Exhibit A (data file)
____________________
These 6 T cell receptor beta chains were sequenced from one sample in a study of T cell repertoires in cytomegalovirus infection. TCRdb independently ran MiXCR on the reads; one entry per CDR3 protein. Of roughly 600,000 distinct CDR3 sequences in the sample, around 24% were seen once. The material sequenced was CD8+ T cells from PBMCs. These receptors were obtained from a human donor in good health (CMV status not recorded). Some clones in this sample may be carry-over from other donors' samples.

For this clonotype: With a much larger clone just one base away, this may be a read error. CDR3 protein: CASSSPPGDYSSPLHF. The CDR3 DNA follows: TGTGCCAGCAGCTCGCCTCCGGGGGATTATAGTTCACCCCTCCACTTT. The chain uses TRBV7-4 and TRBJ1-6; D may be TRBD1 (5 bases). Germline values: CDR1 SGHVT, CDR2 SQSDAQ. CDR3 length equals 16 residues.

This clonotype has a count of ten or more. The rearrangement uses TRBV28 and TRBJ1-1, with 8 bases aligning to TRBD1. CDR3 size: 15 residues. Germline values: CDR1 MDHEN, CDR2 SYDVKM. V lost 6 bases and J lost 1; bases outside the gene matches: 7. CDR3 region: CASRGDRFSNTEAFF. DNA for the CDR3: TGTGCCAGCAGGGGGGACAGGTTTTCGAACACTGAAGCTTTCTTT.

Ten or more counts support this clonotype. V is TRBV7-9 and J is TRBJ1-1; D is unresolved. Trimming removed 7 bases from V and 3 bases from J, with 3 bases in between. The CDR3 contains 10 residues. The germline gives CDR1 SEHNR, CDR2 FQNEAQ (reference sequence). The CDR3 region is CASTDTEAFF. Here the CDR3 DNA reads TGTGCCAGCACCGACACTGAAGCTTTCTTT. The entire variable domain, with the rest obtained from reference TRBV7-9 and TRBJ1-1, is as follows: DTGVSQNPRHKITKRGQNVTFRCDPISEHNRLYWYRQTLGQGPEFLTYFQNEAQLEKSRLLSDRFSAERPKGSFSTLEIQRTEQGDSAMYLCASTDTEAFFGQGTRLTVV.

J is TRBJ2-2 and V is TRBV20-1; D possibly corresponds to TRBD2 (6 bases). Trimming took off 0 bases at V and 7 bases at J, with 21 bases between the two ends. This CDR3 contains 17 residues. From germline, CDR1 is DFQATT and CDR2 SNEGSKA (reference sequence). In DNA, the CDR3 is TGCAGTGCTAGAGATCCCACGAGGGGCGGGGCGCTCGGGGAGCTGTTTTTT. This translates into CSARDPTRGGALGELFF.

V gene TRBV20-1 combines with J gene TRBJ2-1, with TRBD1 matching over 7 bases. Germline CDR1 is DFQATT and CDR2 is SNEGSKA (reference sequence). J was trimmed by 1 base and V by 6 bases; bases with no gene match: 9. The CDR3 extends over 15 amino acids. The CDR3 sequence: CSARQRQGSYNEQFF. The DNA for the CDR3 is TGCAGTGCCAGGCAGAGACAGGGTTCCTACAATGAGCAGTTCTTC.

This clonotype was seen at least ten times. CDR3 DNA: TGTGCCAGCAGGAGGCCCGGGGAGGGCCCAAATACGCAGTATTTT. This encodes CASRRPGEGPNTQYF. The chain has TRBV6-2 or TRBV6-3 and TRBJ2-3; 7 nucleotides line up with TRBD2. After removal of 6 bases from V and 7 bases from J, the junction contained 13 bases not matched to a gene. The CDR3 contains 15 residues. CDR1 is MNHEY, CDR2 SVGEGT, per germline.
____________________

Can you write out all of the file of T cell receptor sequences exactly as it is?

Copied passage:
These 6 T cell receptor beta chains were sequenced from one sample in a study of T cell repertoires in cytomegalovirus infection. TCRdb independently ran MiXCR on the reads; one entry per CDR3 protein. Of roughly 600,000 distinct CDR3 sequences in the sample, around 24% were seen once. The material sequenced was CD8+ T cells from PBMCs. These receptors were obtained from a human donor in good health (CMV status not recorded). Some clones in this sample may be carry-over from other donors' samples.

For this clonotype: With a much larger clone just one base away, this may be a read error. CDR3 protein: CASSSPPGDYSSPLHF. The CDR3 DNA follows: TGTGCCAGCAGCTCGCCTCCGGGGGATTATAGTTCACCCCTCCACTTT. The chain uses TRBV7-4 and TRBJ1-6; D may be TRBD1 (5 bases). Germline values: CDR1 SGHVT, CDR2 SQSDAQ. CDR3 length equals 16 residues.

This clonotype has a count of ten or more. The rearrangement uses TRBV28 and TRBJ1-1, with 8 bases aligning to TRBD1. CDR3 size: 15 residues. Germline values: CDR1 MDHEN, CDR2 SYDVKM. V lost 6 bases and J lost 1; bases outside the gene matches: 7. CDR3 region: CASRGDRFSNTEAFF. DNA for the CDR3: TGTGCCAGCAGGGGGGACAGGTTTTCGAACACTGAAGCTTTCTTT.

Ten or more counts support this clonotype. V is TRBV7-9 and J is TRBJ1-1; D is unresolved. Trimming removed 7 bases from V and 3 bases from J, with 3 bases in between. The CDR3 contains 10 residues. The germline gives CDR1 SEHNR, CDR2 FQNEAQ (reference sequence). The CDR3 region is CASTDTEAFF. Here the CDR3 DNA reads TGTGCCAGCACCGACACTGAAGCTTTCTTT. The entire variable domain, with the rest obtained from reference TRBV7-9 and TRBJ1-1, is as follows: DTGVSQNPRHKITKRGQNVTFRCDPISEHNRLYWYRQTLGQGPEFLTYFQNEAQLEKSRLLSDRFSAERPKGSFSTLEIQRTEQGDSAMYLCASTDTEAFFGQGTRLTVV.

J is TRBJ2-2 and V is TRBV20-1; D possibly corresponds to TRBD2 (6 bases). Trimming took off 0 bases at V and 7 bases at J, with 21 bases between the two ends. This CDR3 contains 17 residues. From germline, CDR1 is DFQATT and CDR2 SNEGSKA (reference sequence). In DNA, the CDR3 is TGCAGTGCTAGAGATCCCACGAGGGGCGGGGCGCTCGGGGAGCTGTTTTTT. This translates into CSARDPTRGGALGELFF.

V gene TRBV20-1 combines with J gene TRBJ2-1, with TRBD1 matching over 7 bases. Germline CDR1 is DFQATT and CDR2 is SNEGSKA (reference sequence). J was trimmed by 1 base and V by 6 bases; bases with no gene match: 9. The CDR3 extends over 15 amino acids. The CDR3 sequence: CSARQRQGSYNEQFF. The DNA for the CDR3 is TGCAGTGCCAGGCAGAGACAGGGTTCCTACAATGAGCAGTTCTTC.

This clonotype was seen at least ten times. CDR3 DNA: TGTGCCAGCAGGAGGCCCGGGGAGGGCCCAAATACGCAGTATTTT. This encodes CASRRPGEGPNTQYF. The chain has TRBV6-2 or TRBV6-3 and TRBJ2-3; 7 nucleotides line up with TRBD2. After removal of 6 bases from V and 7 bases from J, the junction contained 13 bases not matched to a gene. The CDR3 contains 15 residues. CDR1 is MNHEY, CDR2 SVGEGT, per germline.